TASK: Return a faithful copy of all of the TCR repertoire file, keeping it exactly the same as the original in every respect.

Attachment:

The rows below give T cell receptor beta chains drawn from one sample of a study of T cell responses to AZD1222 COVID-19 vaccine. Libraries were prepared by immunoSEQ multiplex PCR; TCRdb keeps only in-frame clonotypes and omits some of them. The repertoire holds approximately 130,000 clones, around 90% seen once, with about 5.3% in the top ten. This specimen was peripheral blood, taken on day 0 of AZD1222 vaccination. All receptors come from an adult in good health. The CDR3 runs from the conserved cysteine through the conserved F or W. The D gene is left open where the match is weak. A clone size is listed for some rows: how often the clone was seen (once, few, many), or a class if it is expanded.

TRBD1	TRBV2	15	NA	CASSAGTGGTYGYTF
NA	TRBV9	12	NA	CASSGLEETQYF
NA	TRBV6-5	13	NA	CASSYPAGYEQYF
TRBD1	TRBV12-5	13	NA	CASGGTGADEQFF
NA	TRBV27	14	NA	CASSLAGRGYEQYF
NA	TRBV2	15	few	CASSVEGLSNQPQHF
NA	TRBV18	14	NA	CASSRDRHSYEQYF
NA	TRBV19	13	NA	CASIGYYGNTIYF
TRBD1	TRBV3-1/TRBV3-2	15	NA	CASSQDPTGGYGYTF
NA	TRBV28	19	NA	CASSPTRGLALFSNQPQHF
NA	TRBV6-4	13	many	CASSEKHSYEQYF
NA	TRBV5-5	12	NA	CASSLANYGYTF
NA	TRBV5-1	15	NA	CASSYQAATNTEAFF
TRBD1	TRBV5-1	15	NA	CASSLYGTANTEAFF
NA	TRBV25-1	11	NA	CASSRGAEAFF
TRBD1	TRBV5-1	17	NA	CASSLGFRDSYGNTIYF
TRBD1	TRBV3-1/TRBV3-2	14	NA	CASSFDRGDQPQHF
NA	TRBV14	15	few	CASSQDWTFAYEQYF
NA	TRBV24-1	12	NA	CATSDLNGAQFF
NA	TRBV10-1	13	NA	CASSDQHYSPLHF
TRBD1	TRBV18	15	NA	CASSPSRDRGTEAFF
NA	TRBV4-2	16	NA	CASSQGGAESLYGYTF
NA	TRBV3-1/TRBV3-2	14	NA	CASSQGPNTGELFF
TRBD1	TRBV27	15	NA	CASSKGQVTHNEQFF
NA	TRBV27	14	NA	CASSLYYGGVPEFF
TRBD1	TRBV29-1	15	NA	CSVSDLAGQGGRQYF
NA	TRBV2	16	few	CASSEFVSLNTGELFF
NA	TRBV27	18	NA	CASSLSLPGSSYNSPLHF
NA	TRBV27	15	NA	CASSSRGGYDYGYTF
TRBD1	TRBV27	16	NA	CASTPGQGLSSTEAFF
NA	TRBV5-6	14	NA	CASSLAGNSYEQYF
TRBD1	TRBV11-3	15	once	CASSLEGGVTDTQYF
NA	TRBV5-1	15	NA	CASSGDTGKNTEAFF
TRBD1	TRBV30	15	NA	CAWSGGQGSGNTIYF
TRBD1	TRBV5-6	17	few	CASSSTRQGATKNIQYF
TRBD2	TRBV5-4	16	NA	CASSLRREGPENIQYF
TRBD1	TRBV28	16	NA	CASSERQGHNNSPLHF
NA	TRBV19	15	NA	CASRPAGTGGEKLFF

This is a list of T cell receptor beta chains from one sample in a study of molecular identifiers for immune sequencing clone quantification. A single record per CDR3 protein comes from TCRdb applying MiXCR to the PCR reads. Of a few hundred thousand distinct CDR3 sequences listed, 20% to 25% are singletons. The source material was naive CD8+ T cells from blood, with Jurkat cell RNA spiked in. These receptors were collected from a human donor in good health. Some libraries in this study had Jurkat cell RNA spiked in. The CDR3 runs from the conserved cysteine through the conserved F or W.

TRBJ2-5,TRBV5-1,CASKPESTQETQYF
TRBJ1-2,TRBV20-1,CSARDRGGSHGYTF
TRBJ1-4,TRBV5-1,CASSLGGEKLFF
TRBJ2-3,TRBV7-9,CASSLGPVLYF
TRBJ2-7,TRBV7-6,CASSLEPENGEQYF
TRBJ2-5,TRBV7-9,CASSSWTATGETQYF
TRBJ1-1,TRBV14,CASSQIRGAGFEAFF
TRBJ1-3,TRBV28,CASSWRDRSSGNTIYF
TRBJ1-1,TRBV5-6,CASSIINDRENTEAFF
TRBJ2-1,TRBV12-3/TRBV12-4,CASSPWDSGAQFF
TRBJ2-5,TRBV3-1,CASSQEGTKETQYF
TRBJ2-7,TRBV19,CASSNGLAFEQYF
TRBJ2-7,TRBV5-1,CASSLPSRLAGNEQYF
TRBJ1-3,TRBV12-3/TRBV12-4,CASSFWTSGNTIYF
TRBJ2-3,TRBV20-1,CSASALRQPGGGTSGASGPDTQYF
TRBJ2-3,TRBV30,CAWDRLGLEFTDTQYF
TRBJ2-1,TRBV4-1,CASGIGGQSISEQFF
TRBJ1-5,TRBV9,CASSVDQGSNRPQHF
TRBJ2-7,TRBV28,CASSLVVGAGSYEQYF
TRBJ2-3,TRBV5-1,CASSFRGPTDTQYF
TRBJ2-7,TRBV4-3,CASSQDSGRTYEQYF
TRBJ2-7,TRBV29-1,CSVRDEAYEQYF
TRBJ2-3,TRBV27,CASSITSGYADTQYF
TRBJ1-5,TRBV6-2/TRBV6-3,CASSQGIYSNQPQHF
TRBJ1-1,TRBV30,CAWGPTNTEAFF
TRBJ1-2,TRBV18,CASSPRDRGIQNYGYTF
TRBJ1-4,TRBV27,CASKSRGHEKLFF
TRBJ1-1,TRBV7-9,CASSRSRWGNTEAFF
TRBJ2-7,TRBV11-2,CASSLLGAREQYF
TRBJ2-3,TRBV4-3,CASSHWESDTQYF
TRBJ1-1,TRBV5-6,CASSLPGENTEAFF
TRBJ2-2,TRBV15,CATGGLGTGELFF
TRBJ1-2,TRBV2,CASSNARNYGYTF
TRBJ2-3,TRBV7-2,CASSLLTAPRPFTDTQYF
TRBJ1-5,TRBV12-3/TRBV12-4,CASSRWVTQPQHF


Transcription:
The rows below give T cell receptor beta chains drawn from one sample of a study of T cell responses to AZD1222 COVID-19 vaccine. Libraries were prepared by immunoSEQ multiplex PCR; TCRdb keeps only in-frame clonotypes and omits some of them. The repertoire holds approximately 130,000 clones, around 90% seen once, with about 5.3% in the top ten. This specimen was peripheral blood, taken on day 0 of AZD1222 vaccination. All receptors come from an adult in good health. The CDR3 runs from the conserved cysteine through the conserved F or W. The D gene is left open where the match is weak. A clone size is listed for some rows: how often the clone was seen (once, few, many), or a class if it is expanded.

TRBD1	TRBV2	15	NA	CASSAGTGGTYGYTF
NA	TRBV9	12	NA	CASSGLEETQYF
NA	TRBV6-5	13	NA	CASSYPAGYEQYF
TRBD1	TRBV12-5	13	NA	CASGGTGADEQFF
NA	TRBV27	14	NA	CASSLAGRGYEQYF
NA	TRBV2	15	few	CASSVEGLSNQPQHF
NA	TRBV18	14	NA	CASSRDRHSYEQYF
NA	TRBV19	13	NA	CASIGYYGNTIYF
TRBD1	TRBV3-1/TRBV3-2	15	NA	CASSQDPTGGYGYTF
NA	TRBV28	19	NA	CASSPTRGLALFSNQPQHF
NA	TRBV6-4	13	many	CASSEKHSYEQYF
NA	TRBV5-5	12	NA	CASSLANYGYTF
NA	TRBV5-1	15	NA	CASSYQAATNTEAFF
TRBD1	TRBV5-1	15	NA	CASSLYGTANTEAFF
NA	TRBV25-1	11	NA	CASSRGAEAFF
TRBD1	TRBV5-1	17	NA	CASSLGFRDSYGNTIYF
TRBD1	TRBV3-1/TRBV3-2	14	NA	CASSFDRGDQPQHF
NA	TRBV14	15	few	CASSQDWTFAYEQYF
NA	TRBV24-1	12	NA	CATSDLNGAQFF
NA	TRBV10-1	13	NA	CASSDQHYSPLHF
TRBD1	TRBV18	15	NA	CASSPSRDRGTEAFF
NA	TRBV4-2	16	NA	CASSQGGAESLYGYTF
NA	TRBV3-1/TRBV3-2	14	NA	CASSQGPNTGELFF
TRBD1	TRBV27	15	NA	CASSKGQVTHNEQFF
NA	TRBV27	14	NA	CASSLYYGGVPEFF
TRBD1	TRBV29-1	15	NA	CSVSDLAGQGGRQYF
NA	TRBV2	16	few	CASSEFVSLNTGELFF
NA	TRBV27	18	NA	CASSLSLPGSSYNSPLHF
NA	TRBV27	15	NA	CASSSRGGYDYGYTF
TRBD1	TRBV27	16	NA	CASTPGQGLSSTEAFF
NA	TRBV5-6	14	NA	CASSLAGNSYEQYF
TRBD1	TRBV11-3	15	once	CASSLEGGVTDTQYF
NA	TRBV5-1	15	NA	CASSGDTGKNTEAFF
TRBD1	TRBV30	15	NA	CAWSGGQGSGNTIYF
TRBD1	TRBV5-6	17	few	CASSSTRQGATKNIQYF
TRBD2	TRBV5-4	16	NA	CASSLRREGPENIQYF
TRBD1	TRBV28	16	NA	CASSERQGHNNSPLHF
NA	TRBV19	15	NA	CASRPAGTGGEKLFF

This is a list of T cell receptor beta chains from one sample in a study of molecular identifiers for immune sequencing clone quantification. A single record per CDR3 protein comes from TCRdb applying MiXCR to the PCR reads. Of a few hundred thousand distinct CDR3 sequences listed, 20% to 25% are singletons. The source material was naive CD8+ T cells from blood, with Jurkat cell RNA spiked in. These receptors were collected from a human donor in good health. Some libraries in this study had Jurkat cell RNA spiked in. The CDR3 runs from the conserved cysteine through the conserved F or W.

TRBJ2-5,TRBV5-1,CASKPESTQETQYF
TRBJ1-2,TRBV20-1,CSARDRGGSHGYTF
TRBJ1-4,TRBV5-1,CASSLGGEKLFF
TRBJ2-3,TRBV7-9,CASSLGPVLYF
TRBJ2-7,TRBV7-6,CASSLEPENGEQYF
TRBJ2-5,TRBV7-9,CASSSWTATGETQYF
TRBJ1-1,TRBV14,CASSQIRGAGFEAFF
TRBJ1-3,TRBV28,CASSWRDRSSGNTIYF
TRBJ1-1,TRBV5-6,CASSIINDRENTEAFF
TRBJ2-1,TRBV12-3/TRBV12-4,CASSPWDSGAQFF
TRBJ2-5,TRBV3-1,CASSQEGTKETQYF
TRBJ2-7,TRBV19,CASSNGLAFEQYF
TRBJ2-7,TRBV5-1,CASSLPSRLAGNEQYF
TRBJ1-3,TRBV12-3/TRBV12-4,CASSFWTSGNTIYF
TRBJ2-3,TRBV20-1,CSASALRQPGGGTSGASGPDTQYF
TRBJ2-3,TRBV30,CAWDRLGLEFTDTQYF
TRBJ2-1,TRBV4-1,CASGIGGQSISEQFF
TRBJ1-5,TRBV9,CASSVDQGSNRPQHF
TRBJ2-7,TRBV28,CASSLVVGAGSYEQYF
TRBJ2-3,TRBV5-1,CASSFRGPTDTQYF
TRBJ2-7,TRBV4-3,CASSQDSGRTYEQYF
TRBJ2-7,TRBV29-1,CSVRDEAYEQYF
TRBJ2-3,TRBV27,CASSITSGYADTQYF
TRBJ1-5,TRBV6-2/TRBV6-3,CASSQGIYSNQPQHF
TRBJ1-1,TRBV30,CAWGPTNTEAFF
TRBJ1-2,TRBV18,CASSPRDRGIQNYGYTF
TRBJ1-4,TRBV27,CASKSRGHEKLFF
TRBJ1-1,TRBV7-9,CASSRSRWGNTEAFF
TRBJ2-7,TRBV11-2,CASSLLGAREQYF
TRBJ2-3,TRBV4-3,CASSHWESDTQYF
TRBJ1-1,TRBV5-6,CASSLPGENTEAFF
TRBJ2-2,TRBV15,CATGGLGTGELFF
TRBJ1-2,TRBV2,CASSNARNYGYTF
TRBJ2-3,TRBV7-2,CASSLLTAPRPFTDTQYF
TRBJ1-5,TRBV12-3/TRBV12-4,CASSRWVTQPQHF